Following up on a story that I first presented back in December of 2011, an ad created by the Devassa Beer company has been determined to be racist. The ad first appeared in December of 2010 and caused an uproar in Brazil’s black community and amongst black and feminist organizations. In the ad, the beer company used a double entendre play on the term negra and featured a sensuous painting of a black woman in a play on Brazil’s historical representation of black women having advanced sexual capabilities. Continue reading for details.
Devassa Beer must change its ad that has been determined to be racist
Decision was taken by the Conselho Nacional de Autorregulamentação Publicitária (National Council of Advertising Self-Regulation/Conar)
The Conselho Nacional de Autorregulamentação Publicitária (National Council of Advertising Self-Regulation or Conar) has determined that the group responsible for the production change its controversial beer ad. According to the organization, the advertisement contained information and ambiguous associations of a racist and sexist tone. The decision was announced last on Wednesday, February 29th to the Ombudsman of the Secretaria de Políticas de Promoção da Igualdade Racial (SEPPIR or Secretariat for Policies to Promote Racial Equality) in response to the proceedings and sent by the organization to Conar and the Public Ministry.
In addition to highlighting the black woman’s body, the content contained the following sentence: “It is the by the body that one recognizes the true negra*. Full-bodied Devassa negra. Dark toned ale of the highest fermentation. Creamy roasted malt aroma.” CONAR understand that offenses by the publicity are contained in articles of the Brazilian Code of Advertising Self-Regulation.
For the ombudsman of Seppir, Carlos Alberto de Souza e Silva Junior, there was a distribution of ad featuring a distorted image of black women. “The phrase used in the piece associates the image of a black woman to beer, reinforcing the process of racism and discrimination to which they are historically subjected in Brazil and that is characterized, among other manifestations, the propagation of stereotypes and myths about their sexuality,” he said.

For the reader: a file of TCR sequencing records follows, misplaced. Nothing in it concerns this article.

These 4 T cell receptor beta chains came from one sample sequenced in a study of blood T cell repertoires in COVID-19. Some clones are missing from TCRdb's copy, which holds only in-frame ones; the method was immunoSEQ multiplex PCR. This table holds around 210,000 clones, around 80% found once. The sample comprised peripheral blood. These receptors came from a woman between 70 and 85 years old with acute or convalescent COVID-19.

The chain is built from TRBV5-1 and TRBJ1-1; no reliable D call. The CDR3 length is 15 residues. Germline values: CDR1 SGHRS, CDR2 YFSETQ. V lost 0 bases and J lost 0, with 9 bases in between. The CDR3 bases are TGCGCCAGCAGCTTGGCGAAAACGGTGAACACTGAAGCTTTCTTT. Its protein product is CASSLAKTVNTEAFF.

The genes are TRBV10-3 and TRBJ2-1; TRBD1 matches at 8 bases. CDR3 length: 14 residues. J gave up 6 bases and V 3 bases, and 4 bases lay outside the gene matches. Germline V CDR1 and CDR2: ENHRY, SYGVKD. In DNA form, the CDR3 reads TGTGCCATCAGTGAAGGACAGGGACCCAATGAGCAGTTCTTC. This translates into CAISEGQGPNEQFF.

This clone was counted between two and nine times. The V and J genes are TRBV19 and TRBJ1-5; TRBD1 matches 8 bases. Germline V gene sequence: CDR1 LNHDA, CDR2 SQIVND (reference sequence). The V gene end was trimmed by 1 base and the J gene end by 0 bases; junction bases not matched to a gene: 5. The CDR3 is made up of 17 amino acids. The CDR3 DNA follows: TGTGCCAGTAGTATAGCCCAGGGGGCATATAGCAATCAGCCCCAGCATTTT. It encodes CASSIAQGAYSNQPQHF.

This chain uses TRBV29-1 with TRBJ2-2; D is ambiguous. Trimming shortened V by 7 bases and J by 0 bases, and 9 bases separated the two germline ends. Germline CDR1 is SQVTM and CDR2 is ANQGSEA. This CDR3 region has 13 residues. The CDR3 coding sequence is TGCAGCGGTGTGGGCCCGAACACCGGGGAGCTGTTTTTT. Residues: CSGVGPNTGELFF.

Conar is a non-governmental organization whose aim is to prevent misleading or abusive advertising that causes embarrassment to consumers or businesses. The organ is made up of advertising professionals and professionals of other areas. The main mission is the deal with complaints from consumers, authorities, partners or made by members of the board itself. All reports are for the evaluation of the Counsel of Ethics, guaranteeing the right of defense to those responsible for the ad. Once the complaint is upheld, the organization recommends changes or complete suspension of the distribution of the advertisement.
* – “Negra” in this sense describes the color of the beer but also a black woman, hence the photo.
For a more detailed explanation of the ad, its meaning and the public’s reaction, see here.
Source: iBahia, Black Women of Brazil